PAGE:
Craning his neck over his shoulder, Logi saw that the three of them in the back were stretched out between the toolboxes.
‘Hey, Tadeusz. Were you in the army back in Polskiland?’
‘Yeah, two years,’ Tadeusz said proudly, ferreting in his pocket for a cigarette.
‘What did you do? Drive a tank or something?’
‘Hell, no. I was cook. Soup, soup and more soup, and potatoes, and cabbage. Same every day.’
‘But you must have fired a gun, though?’
‘Yes . . .’ Tadeusz began, as Logi’s phone started to buzz and he recognized a name he would have preferred not to see on the screen.
‘Yeah?’ he said uncertainly. ‘Danni, what can I do for you?’
‘What can you do for me?’ A throaty voice asked in return. ‘I like that. I like that a lot. Listen, Logi, my boy, I’ve a proposition for you. Where the hell are you?’
‘Er, somewhere near the tunnel. Doing a job out of town at the minute. Why?’
‘Like I told you. I’ve a proposition for you. It means cash in your pocket, tax free.’
Logi’s heart sank. Tax-free money would be a godsend, but the idea of working for Danni was no great temptation.
‘You haven’t paid me for that last job yet,’ he said, meaning it to sting, but Danni laughed.
‘Logi, man. Listen, give me a buzz when you’re in town. I’ll buy you a beer, pay you for the garage roof
give you a down payment on the new job. How does that sound?’
Logi rolled his eyes and looked at the ceiling. His former brother-in-law’s promises had always been an unknown quantity. Sometimes there would be cash on the nail and at other times it could take months to extract even a fraction of a job’s worth from him. On top of that was the nagging uncertainty that Danni might whisper to his sister that Logi was in funds, which would precipitate an instant, strident demand for some of the long backlog of unpaid maintenance he owed her.
‘Yeah, all right,’ he agreed. ‘Usual place around eight? I can’t stay out too late. Some of us have work to do,’ he added, to remind Danni that not everyone was able to spend his mornings asleep and his nights brokering dubious deals that rarely came to much.
‘More work?’ Tadeusz asked as Logi put his phone away. The lanky Polish boy understood more Icelandic than he’d imagined.
‘Maybe. My useless ex-brother-in-law wants a job done, which means he probably wants it done on the cheap. So I’m not going to hold my breath. Anyway, you were saying? About the army?’
‘Yeah, I was cook. Two years.’
‘You must have fired a gun a few times?’
‘Ach, not much. Basic training and then the cookhouse.’
‘So what guns did you get to fire? Rifles and things like that?’
‘AK-47,’ Tadeusz said, frowning. ‘And gun that fires up. I don’t know what it’s called in English. It fires a bomb up so it comes down on the bad guys. Very quick. Ten, twenty bombs in a minute. Hard work. Dangerous,’ he said with a downward twist of his mouth, as if suppressing a bad memory.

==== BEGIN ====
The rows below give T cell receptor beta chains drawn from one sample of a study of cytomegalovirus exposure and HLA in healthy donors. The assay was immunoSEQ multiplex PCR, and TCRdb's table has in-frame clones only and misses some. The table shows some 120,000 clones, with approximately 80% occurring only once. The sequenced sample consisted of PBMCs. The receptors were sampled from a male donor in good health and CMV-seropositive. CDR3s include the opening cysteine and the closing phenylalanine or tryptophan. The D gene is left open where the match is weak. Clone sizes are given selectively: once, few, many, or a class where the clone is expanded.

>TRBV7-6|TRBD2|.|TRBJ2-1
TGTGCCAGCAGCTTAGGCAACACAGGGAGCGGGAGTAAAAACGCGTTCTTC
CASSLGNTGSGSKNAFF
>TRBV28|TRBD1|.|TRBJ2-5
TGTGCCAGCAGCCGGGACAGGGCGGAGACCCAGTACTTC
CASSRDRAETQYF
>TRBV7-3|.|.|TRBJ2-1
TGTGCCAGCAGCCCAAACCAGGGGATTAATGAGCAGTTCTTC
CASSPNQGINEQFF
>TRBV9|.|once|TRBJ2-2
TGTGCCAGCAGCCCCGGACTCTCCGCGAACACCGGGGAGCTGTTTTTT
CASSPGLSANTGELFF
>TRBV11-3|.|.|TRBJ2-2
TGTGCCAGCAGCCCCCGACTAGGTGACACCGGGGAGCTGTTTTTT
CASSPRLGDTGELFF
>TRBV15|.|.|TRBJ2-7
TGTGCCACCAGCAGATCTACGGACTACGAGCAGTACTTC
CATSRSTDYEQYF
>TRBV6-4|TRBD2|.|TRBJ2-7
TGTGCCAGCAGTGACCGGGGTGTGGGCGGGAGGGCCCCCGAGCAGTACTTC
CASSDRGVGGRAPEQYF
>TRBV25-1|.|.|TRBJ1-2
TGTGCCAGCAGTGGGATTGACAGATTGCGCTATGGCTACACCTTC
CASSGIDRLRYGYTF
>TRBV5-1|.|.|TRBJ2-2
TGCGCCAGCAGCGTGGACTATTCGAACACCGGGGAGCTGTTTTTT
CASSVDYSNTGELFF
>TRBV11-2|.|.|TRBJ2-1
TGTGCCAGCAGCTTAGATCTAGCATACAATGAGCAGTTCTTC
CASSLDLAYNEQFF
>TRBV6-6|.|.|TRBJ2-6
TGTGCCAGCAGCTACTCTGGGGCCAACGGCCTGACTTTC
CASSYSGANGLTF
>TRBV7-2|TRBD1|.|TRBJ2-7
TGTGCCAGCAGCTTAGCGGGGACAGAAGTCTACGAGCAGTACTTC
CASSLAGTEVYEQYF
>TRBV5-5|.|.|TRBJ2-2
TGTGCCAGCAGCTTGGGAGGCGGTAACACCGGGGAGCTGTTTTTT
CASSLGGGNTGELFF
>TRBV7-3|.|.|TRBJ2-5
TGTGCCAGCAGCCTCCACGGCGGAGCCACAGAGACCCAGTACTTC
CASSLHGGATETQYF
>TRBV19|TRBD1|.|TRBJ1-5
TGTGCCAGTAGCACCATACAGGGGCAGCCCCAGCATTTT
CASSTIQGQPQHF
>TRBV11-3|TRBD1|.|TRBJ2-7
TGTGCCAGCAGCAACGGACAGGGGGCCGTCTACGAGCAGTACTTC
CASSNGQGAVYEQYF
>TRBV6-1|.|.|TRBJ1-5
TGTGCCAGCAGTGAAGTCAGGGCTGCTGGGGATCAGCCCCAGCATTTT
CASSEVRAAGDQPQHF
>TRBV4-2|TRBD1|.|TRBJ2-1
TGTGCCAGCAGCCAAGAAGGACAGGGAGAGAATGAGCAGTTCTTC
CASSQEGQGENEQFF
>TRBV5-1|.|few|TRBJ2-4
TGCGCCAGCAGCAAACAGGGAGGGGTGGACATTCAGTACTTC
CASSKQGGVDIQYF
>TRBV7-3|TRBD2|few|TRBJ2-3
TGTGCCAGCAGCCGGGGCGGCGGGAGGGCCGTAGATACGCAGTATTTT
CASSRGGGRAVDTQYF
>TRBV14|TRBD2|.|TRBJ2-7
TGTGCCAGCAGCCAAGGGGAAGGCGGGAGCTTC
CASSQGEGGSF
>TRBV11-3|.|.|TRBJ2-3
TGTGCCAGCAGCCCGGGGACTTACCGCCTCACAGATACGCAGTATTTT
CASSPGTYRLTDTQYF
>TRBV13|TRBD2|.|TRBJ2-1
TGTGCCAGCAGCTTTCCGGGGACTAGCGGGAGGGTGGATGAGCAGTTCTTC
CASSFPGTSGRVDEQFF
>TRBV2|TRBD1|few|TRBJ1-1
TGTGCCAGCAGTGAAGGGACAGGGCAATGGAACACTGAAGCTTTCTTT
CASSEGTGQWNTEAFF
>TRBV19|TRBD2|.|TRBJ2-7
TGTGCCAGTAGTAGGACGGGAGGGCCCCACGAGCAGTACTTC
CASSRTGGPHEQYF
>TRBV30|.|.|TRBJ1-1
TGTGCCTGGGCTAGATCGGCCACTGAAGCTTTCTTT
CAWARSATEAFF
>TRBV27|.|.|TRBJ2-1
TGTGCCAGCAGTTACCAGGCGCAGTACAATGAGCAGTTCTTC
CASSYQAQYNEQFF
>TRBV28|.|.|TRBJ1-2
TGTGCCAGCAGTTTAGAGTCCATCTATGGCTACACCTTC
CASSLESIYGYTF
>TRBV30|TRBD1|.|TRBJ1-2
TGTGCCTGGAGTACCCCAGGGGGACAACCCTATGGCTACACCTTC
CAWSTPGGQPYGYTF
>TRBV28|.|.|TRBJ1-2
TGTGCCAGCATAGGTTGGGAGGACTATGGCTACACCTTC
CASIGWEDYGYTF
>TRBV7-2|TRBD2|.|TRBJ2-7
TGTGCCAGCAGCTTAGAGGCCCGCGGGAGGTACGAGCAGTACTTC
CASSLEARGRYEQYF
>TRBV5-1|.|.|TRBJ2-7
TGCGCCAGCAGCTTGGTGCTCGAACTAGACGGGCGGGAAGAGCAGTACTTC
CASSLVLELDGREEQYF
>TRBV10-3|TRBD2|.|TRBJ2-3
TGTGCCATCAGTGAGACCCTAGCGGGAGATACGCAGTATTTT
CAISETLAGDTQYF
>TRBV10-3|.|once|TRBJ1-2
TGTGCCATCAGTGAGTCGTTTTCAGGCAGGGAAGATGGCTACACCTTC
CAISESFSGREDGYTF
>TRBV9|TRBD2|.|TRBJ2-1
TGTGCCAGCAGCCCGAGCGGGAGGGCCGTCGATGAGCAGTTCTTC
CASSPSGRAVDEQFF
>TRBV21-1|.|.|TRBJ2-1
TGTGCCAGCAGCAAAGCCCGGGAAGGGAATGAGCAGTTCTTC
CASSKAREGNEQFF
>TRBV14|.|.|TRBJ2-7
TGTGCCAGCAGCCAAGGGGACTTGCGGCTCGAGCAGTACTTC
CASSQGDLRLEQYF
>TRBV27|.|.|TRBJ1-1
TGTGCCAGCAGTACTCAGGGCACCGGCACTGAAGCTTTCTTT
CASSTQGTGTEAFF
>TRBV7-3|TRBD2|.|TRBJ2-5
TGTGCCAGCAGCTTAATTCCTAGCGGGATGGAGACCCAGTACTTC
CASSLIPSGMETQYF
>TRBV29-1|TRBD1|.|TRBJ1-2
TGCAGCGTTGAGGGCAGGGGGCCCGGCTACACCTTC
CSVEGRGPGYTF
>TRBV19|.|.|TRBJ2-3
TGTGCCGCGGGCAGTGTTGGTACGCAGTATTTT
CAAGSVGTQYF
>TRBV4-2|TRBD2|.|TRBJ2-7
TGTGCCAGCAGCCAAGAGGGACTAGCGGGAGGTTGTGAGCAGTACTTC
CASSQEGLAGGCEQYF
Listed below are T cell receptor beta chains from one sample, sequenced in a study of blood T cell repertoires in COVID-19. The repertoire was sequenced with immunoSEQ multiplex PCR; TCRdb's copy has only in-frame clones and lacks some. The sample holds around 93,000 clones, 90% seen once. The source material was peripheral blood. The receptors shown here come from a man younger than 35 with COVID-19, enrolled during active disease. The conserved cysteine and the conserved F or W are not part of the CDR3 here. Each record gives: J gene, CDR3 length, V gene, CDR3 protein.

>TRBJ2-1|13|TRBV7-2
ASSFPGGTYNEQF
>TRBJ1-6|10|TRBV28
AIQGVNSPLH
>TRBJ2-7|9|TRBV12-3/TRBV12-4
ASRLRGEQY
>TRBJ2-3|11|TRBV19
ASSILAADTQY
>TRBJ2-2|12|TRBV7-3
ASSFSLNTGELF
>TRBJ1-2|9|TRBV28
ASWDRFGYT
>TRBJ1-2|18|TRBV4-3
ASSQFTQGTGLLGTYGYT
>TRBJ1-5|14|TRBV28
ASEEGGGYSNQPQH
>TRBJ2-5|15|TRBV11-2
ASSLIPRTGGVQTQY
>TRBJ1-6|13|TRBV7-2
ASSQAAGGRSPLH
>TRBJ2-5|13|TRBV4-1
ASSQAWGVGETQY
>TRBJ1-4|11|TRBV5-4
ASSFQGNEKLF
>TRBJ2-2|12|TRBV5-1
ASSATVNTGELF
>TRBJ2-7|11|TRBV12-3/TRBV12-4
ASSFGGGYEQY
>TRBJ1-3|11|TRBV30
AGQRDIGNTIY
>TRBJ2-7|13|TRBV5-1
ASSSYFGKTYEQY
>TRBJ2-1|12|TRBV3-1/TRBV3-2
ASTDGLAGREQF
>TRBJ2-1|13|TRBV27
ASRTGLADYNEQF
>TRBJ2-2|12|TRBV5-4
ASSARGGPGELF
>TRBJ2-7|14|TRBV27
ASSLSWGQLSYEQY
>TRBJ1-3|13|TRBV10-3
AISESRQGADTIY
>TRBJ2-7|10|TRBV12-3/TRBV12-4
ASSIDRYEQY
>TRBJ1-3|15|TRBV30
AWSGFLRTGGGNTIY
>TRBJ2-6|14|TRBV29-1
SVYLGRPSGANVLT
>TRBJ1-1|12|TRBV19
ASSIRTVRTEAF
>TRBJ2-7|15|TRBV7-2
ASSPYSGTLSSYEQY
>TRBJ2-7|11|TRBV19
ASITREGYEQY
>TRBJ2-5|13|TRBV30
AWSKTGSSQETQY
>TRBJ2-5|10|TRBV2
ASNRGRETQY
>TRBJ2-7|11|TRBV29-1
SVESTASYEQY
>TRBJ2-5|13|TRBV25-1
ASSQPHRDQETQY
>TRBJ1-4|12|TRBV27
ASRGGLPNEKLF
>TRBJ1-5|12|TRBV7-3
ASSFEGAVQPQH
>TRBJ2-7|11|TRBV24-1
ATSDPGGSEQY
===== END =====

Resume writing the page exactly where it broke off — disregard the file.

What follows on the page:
‘I know what you mean,’ Logi said. ‘How about pistols? You ever fire those?’
‘No. Never. That’s for officers, not for uniform slaves.’
‘Fair enough,’ Logi said and decided to let the matter drop.
Tadeusz was silent and Logi closed his eyes, feeling the long-awaited summer sunshine play over his face as the van hummed towards Reykjavík.
‘You want to get a gun?’ Tadeusz asked, breaking the silence.
‘Me? Hell, no.’ Logi laughed.
Tadeusz looked at him sideways. ‘You have a gun, maybe? I know people—’
‘No, not me. I was just being curious. That’s all.’
‘You let me know. You want a gun or sell one, I know who to go to,’ Tadeusz said, and winked. He looked over his shoulder into the back of the van. ‘You don’t say anything to the guys.’
Tadeusz put out a hand, palm down, and moved it side to side with short movements.
‘Don’t trust them all. Bad friends.’
‘And your friends are good guys?’ Logi laughed again.
‘My friends can keep quiet. You ask me,’ Tadeusz said quietly as a yawn and a resounding fart was heard from the back. ‘Almost home,’ he said as he slowed down for the first of the roundabouts approaching the city limits, and gave Logi a conspiratorial wink that made him shiver. ‘Same time tomorrow?’
Logi was early and nursed a beer as he waited, knowing that Danni would be late anyway. It was a relief to relax for half an hour after a long day at the old farmhouse. It was harder work than he preferred to do these days, but hell, the money was good and he needed it, what with Sandra calling and texting that the kids needed this or that. He sipped his beer and watched with amusement, as a group of young women clustered around a table outside squawked and screeched as they got steadily drunker.
He was sick of being broke, of never having anything in the bank to fall back on, of constantly scraping a living from one just-in-time job to the next. As a competent carpenter with an apprenticeship behind him, he should be writing his own cheques, but a series of indiscretions and a failed business a few years ago had put people off taking him on for big jobs, and he knew that his sharp temper had been his undoing more than once.
His thoughts turned again to what he had found that morning and he wondered what to do with it. The thought of handing it in didn’t even occur to him, and he wondered how it could most easily be turned into cash. As a city boy, he had never had the easy familiarity with shotguns that his country cousins displayed on the rare cold, wet and largely boring expeditions they’d dragged him on as a boy to shoot geese and ptarmigan. Although he knew what was under the farmhouse’s floor was a pistol of some kind, his knowledge went no further than that.
He heard Danni before he saw him. His braying laugh and some off-colour joke had set the barman laughing while the woman behind the bar shook her head and pretended not to be offended as Danni laughed and made his way across to the window where Logi was watching the teenage group outside becoming steadily more raucous.
‘The brunette, I reckon,’ Danni said, sitting down and admiring the view. ‘And that skinny one for after.’
‘No chance. The redhead, I reckon,’ Logi replied, draining his glass. ‘You did get me a refill, didn’t you?’